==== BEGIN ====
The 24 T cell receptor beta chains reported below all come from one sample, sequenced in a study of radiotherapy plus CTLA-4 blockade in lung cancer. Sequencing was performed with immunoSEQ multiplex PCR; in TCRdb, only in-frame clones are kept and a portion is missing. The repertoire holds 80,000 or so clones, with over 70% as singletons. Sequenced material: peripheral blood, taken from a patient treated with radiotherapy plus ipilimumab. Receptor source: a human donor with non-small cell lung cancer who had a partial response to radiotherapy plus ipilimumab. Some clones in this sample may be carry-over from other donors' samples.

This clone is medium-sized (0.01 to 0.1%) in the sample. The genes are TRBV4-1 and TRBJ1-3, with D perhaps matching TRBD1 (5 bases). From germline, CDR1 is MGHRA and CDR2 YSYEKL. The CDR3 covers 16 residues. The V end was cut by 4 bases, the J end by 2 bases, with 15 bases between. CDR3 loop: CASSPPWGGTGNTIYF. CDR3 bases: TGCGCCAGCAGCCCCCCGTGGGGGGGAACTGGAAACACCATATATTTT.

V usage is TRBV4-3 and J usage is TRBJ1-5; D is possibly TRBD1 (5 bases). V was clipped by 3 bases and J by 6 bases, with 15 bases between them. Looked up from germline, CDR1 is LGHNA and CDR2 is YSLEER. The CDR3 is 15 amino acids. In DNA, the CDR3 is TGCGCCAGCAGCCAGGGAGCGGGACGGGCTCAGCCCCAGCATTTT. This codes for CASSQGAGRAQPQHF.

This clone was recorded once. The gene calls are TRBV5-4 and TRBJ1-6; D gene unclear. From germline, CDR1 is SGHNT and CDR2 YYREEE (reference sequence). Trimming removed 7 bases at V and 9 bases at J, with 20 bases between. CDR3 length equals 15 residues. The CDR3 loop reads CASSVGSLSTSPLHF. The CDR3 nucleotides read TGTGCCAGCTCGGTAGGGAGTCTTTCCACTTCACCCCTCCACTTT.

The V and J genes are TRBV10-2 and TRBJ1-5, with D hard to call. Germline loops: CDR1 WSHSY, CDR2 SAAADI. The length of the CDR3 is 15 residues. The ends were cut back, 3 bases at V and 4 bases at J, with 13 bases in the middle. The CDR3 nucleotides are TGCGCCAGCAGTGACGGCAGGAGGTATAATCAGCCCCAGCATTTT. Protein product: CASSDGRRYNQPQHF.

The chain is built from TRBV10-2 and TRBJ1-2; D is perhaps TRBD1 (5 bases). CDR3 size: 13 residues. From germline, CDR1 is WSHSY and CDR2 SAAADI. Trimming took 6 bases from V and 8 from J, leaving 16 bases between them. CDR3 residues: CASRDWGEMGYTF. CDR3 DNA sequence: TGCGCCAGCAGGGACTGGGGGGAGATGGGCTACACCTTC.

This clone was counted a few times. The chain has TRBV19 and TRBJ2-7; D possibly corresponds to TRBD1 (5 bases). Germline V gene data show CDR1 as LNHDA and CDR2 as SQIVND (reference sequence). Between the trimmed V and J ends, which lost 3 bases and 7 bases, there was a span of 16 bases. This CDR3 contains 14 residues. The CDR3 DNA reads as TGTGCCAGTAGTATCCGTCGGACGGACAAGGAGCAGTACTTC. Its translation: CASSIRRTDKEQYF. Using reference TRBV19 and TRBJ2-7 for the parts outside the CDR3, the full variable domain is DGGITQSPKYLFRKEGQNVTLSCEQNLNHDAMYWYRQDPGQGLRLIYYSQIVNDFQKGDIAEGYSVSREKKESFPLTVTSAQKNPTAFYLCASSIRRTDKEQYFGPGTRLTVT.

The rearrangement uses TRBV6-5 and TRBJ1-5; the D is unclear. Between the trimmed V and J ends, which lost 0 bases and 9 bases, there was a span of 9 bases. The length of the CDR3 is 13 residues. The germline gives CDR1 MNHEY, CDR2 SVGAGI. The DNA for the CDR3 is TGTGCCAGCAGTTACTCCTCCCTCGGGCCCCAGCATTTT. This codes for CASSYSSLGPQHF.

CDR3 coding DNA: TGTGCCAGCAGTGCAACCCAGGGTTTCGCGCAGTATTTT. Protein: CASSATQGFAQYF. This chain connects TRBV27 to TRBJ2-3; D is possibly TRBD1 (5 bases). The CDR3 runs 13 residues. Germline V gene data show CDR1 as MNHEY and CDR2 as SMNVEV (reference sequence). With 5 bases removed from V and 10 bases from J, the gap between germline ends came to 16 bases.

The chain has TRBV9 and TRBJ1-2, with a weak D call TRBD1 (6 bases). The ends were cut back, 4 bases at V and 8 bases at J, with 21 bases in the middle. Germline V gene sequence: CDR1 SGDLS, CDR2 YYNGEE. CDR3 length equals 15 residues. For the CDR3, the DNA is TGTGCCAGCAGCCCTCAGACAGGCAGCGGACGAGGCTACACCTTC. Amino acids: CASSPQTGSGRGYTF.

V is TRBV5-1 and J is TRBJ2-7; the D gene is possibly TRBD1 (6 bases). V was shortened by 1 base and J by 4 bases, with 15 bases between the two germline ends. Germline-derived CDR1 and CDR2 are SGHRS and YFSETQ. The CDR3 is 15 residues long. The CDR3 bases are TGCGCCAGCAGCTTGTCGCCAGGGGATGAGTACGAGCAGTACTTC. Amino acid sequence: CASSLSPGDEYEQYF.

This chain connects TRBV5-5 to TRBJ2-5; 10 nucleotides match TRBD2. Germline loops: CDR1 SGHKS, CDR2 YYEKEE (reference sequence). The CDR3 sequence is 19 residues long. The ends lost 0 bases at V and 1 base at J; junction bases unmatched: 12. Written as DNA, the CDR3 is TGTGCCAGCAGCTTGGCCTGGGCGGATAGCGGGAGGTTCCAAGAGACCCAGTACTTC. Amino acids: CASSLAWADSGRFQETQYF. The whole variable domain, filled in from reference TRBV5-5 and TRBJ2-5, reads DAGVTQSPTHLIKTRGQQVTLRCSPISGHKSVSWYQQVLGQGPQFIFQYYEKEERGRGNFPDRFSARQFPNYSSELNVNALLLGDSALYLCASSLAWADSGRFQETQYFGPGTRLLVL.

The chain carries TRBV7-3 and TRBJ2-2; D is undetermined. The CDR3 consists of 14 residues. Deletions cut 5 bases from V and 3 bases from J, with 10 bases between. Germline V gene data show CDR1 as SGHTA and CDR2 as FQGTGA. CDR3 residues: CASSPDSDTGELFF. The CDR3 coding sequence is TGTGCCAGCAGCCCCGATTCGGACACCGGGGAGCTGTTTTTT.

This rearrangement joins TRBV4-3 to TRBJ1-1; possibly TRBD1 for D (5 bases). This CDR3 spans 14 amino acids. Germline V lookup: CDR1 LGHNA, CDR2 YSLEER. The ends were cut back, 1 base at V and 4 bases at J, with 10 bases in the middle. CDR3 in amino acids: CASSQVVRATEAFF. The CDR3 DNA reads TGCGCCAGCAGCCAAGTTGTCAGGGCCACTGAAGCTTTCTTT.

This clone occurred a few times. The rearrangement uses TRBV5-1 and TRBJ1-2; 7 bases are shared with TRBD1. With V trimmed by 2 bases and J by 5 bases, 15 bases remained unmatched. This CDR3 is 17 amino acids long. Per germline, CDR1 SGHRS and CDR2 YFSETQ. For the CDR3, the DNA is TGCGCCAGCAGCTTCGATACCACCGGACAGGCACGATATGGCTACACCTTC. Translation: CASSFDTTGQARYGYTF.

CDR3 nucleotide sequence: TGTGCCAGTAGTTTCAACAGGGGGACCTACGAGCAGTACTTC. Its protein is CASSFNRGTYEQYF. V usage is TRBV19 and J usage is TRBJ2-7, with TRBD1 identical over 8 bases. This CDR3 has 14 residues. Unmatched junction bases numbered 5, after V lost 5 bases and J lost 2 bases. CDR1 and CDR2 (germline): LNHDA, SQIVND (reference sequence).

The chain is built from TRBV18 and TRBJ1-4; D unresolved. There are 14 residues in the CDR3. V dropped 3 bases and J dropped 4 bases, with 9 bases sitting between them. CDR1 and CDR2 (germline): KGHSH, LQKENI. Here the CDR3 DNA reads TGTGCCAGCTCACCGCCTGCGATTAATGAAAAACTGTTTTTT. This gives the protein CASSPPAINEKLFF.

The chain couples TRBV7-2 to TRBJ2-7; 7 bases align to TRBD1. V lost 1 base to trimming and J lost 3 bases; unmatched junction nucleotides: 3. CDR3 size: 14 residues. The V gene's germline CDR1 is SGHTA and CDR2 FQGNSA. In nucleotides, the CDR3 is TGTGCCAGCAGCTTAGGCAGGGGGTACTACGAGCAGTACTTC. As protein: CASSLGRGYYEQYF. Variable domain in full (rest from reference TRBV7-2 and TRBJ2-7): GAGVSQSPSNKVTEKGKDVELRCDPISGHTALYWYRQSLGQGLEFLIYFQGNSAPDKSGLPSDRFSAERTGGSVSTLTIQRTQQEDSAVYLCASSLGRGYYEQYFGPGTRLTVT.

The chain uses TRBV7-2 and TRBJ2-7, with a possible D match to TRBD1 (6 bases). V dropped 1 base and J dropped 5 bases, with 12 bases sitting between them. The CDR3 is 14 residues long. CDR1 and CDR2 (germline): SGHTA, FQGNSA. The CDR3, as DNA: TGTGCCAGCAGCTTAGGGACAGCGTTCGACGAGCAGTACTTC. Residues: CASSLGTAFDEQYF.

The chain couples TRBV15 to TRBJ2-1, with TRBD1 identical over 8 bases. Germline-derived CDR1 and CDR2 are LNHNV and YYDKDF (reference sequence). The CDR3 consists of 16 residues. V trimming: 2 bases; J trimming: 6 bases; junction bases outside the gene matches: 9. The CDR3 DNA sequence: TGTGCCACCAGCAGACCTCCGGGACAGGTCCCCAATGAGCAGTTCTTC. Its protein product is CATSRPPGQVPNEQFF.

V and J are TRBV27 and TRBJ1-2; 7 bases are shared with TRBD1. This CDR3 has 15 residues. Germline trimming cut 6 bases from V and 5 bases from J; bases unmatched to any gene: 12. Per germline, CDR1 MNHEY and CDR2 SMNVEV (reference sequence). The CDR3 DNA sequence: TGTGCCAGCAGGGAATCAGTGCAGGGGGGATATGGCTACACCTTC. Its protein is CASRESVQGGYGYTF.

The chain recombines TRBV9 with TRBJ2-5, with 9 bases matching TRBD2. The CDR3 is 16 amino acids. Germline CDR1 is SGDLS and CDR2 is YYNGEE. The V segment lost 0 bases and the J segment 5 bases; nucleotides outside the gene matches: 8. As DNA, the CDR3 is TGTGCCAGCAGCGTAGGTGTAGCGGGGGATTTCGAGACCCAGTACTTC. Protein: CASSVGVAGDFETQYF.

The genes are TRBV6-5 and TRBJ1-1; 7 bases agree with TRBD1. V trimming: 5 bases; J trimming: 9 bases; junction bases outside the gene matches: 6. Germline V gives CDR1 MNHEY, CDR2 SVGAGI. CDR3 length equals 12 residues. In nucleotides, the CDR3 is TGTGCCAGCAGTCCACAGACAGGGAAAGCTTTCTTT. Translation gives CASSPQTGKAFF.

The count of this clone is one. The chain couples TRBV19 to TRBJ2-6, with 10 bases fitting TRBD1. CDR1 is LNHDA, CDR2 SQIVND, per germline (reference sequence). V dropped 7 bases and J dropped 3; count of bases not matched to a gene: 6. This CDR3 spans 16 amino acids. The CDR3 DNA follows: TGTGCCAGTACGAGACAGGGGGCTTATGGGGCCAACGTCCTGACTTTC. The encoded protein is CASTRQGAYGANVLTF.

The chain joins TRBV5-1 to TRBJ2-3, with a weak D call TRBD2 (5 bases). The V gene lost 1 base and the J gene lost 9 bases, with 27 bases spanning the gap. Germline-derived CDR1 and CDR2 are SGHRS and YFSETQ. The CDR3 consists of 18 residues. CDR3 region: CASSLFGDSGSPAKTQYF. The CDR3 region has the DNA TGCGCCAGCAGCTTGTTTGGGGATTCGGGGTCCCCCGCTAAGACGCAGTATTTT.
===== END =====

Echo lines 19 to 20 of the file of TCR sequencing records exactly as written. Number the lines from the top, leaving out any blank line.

The chain uses TRBV7-2 and TRBJ2-7, with a possible D match to TRBD1 (6 bases). V dropped 1 base and J dropped 5 bases, with 12 bases sitting between them. The CDR3 is 14 residues long. CDR1 and CDR2 (germline): SGHTA, FQGNSA. The CDR3, as DNA: TGTGCCAGCAGCTTAGGGACAGCGTTCGACGAGCAGTACTTC. Residues: CASSLGTAFDEQYF.

The chain couples TRBV15 to TRBJ2-1, with TRBD1 identical over 8 bases. Germline-derived CDR1 and CDR2 are LNHNV and YYDKDF (reference sequence). The CDR3 consists of 16 residues. V trimming: 2 bases; J trimming: 6 bases; junction bases outside the gene matches: 9. The CDR3 DNA sequence: TGTGCCACCAGCAGACCTCCGGGACAGGTCCCCAATGAGCAGTTCTTC. Its protein product is CATSRPPGQVPNEQFF.